The Water Temple, as a result, came across as one of the strangest dungeons ever to appear in any Zelda game, full of difficult puzzles and a set of one of the hardest mini bosses and bosses for years to come.

By today’s standards OoT is only of mediocre difficulty, but for its time the game was both complex and difficult enough for us kids playing it. Games seem to become easier and easier as the years go on – but is that because of the developers slacking on the job or because we are simply growing older and more experienced at gamers? As I previously stated, I’m guessing that most of you reading this are about 15-18 years of age, which means you were 5-8 when OoT came out. If you’ve been playing video games – especially Zelda – since the age range of 5-8, you’ve probably become accustomed to how most games work out. If you’ve been a diehard Zelda fan, you’ve probably learned the ins and outs of traditional Zelda mechanics and dungeon design. You, as gamers and Zelda fans, have tried an umpteen amount of different games from an equal amount of strange genres, each with their unique story line and visual style – but I’m willing to bet they all had similar gameplay, puzzles and mechanics.

Even shooters, while first-person most of the time, consist of a figuring moving dynamically about a 3D space. To say that a shooter is just like a Zelda game, or a 3D platformer like Mario, is absurd, but spending years controlling different characters moving around in a similar 3D space would easily prepare one for, well, doing just that. Playing games repeatedly, all types of games, gives you experience as a gamer – and complaints that modern Zeldas are too easily could be attributed to our own growth and experience as gamers, and not simply Nintendo’s insistence on making casual, easy to pick up games.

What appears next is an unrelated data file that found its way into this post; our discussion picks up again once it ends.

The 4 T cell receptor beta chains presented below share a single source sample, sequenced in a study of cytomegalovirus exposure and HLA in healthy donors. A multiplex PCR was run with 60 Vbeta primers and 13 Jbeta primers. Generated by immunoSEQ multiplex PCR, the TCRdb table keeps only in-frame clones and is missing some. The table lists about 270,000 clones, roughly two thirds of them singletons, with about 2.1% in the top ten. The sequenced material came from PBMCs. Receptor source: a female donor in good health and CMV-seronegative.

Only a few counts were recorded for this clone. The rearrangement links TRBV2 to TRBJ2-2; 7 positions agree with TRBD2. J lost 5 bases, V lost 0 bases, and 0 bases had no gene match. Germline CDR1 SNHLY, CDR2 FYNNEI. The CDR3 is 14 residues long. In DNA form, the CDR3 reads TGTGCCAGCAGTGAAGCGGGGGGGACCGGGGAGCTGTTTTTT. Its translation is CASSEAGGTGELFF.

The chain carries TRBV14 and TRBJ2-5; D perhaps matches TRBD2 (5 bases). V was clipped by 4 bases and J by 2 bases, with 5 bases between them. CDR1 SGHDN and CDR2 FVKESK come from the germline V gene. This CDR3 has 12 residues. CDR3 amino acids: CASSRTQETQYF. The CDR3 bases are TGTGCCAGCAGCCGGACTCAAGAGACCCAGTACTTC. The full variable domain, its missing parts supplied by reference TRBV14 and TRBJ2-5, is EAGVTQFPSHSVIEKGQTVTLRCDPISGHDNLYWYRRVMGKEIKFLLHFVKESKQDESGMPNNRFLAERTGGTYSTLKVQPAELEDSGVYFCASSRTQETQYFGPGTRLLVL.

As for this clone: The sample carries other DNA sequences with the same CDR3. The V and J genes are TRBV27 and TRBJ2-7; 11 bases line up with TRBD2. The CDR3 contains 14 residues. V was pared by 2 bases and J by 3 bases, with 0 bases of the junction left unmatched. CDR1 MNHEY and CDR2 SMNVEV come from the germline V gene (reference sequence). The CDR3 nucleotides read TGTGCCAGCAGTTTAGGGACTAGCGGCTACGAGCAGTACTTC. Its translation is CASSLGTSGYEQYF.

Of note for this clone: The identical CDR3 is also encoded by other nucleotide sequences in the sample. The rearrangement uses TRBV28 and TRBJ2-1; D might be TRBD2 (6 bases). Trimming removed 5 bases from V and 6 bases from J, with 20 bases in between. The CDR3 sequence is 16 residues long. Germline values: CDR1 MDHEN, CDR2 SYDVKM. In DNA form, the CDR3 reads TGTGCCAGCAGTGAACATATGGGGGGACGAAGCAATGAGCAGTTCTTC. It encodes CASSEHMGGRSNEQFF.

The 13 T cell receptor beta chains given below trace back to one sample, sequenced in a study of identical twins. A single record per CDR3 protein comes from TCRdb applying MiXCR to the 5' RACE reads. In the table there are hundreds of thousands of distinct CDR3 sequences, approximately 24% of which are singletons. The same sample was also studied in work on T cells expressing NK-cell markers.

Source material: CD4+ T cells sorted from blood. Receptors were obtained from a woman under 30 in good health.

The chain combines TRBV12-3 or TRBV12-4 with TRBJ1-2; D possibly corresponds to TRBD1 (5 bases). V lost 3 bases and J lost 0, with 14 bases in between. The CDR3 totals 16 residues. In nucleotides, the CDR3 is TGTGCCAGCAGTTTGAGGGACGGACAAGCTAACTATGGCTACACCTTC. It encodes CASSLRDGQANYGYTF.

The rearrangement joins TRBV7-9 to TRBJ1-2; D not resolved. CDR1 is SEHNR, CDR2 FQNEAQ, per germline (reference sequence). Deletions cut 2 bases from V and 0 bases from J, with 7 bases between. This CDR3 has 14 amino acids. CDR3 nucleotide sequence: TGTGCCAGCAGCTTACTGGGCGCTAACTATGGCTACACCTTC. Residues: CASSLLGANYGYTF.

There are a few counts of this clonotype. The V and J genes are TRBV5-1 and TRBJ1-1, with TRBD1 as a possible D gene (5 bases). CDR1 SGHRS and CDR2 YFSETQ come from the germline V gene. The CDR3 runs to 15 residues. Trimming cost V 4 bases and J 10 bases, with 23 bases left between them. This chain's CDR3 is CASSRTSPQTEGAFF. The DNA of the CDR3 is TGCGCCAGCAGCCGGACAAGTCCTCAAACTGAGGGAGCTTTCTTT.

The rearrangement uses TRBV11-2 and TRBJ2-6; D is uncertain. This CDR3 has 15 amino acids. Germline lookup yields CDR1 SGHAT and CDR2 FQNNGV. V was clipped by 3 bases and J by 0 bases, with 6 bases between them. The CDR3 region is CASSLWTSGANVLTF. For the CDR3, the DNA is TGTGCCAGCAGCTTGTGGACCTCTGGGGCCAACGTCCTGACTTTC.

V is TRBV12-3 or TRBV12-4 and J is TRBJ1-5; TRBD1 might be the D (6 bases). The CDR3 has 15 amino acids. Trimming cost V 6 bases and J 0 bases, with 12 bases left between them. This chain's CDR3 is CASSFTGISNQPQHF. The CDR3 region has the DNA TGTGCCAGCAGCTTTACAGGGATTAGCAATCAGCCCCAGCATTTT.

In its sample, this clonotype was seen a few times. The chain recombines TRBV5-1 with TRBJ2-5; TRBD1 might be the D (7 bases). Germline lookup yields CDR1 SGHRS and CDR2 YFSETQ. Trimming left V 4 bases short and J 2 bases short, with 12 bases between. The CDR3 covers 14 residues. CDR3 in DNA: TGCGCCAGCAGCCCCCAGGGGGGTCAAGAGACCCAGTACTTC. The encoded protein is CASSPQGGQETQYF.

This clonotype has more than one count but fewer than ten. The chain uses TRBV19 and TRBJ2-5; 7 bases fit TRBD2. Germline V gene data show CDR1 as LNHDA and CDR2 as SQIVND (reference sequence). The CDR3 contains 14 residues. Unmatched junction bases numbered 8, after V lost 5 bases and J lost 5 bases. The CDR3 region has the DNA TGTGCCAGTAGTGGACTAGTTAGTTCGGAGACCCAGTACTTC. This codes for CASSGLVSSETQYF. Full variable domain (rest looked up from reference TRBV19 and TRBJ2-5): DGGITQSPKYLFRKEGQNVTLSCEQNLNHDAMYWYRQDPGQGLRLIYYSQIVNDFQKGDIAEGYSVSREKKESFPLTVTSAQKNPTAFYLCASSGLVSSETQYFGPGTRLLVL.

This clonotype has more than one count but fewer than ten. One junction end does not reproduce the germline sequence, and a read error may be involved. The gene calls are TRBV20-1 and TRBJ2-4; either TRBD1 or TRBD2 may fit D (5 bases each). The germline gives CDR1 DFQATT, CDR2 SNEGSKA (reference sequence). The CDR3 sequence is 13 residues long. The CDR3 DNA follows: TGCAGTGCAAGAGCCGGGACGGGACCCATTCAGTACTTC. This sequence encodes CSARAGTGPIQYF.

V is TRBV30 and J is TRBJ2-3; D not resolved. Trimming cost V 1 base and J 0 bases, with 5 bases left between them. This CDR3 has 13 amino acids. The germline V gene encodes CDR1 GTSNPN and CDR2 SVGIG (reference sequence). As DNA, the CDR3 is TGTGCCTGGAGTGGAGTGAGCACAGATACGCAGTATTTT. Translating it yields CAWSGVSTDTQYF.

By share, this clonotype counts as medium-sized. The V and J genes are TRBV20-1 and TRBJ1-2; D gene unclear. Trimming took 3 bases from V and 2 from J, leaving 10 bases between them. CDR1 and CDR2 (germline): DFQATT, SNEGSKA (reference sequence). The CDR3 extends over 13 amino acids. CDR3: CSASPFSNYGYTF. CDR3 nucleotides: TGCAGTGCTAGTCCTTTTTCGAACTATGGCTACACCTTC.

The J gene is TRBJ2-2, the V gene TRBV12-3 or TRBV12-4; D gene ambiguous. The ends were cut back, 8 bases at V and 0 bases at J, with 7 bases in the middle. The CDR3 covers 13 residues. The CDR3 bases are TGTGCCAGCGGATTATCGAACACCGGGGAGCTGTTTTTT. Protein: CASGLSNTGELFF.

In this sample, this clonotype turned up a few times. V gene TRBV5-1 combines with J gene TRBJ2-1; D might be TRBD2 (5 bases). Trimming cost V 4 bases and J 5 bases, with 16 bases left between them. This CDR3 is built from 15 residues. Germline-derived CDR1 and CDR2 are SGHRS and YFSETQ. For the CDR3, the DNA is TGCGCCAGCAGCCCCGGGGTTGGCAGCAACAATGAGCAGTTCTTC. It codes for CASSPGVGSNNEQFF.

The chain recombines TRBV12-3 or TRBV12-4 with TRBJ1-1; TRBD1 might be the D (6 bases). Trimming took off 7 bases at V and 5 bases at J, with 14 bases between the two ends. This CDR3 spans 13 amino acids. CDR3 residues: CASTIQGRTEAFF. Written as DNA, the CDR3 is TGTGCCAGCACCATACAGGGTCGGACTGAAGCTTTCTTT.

And as we more hardcore gamers have gotten better at games, games can, and should, become more difficult at a faster rate. Unfortunately, this is not the case. Games feel easier and easier to play with each passing release cycle. Perhaps games are getting more difficult, but we’re simply adapting to their difficulty that much faster. I’m sure that if you gave Twilight Princess to a seven-year-old kid they’d get stuck, maybe even mad, and in the worst case scenario give up on the game. But maybe they’d work at it and beat it, just as we did when we played OoT as youngins. And thus, this makes way for a new generation of gamers to play through their own difficulties, at their own pace. But who’s to say they won’t soon become like us older folk, starving for games that equate with their years of gaming experience?

It is a cycle, and will continue for years to come unless developers decide to make their games mind-numblingly difficult for adults that much sooner. And just as I gained experience, and frustration, playing the Water Temple in Ocarina of Time, so too will the youngest generation of all gain similar experience in Twilight Princess’s Water Temple fighting Morpheel, and the cycle will go on and on again. Perhaps that young gamer will be here in several years, writing a similar article to mine, but about Twilight Princess – because, if you think it about it, it was an incredibly difficult game for its time.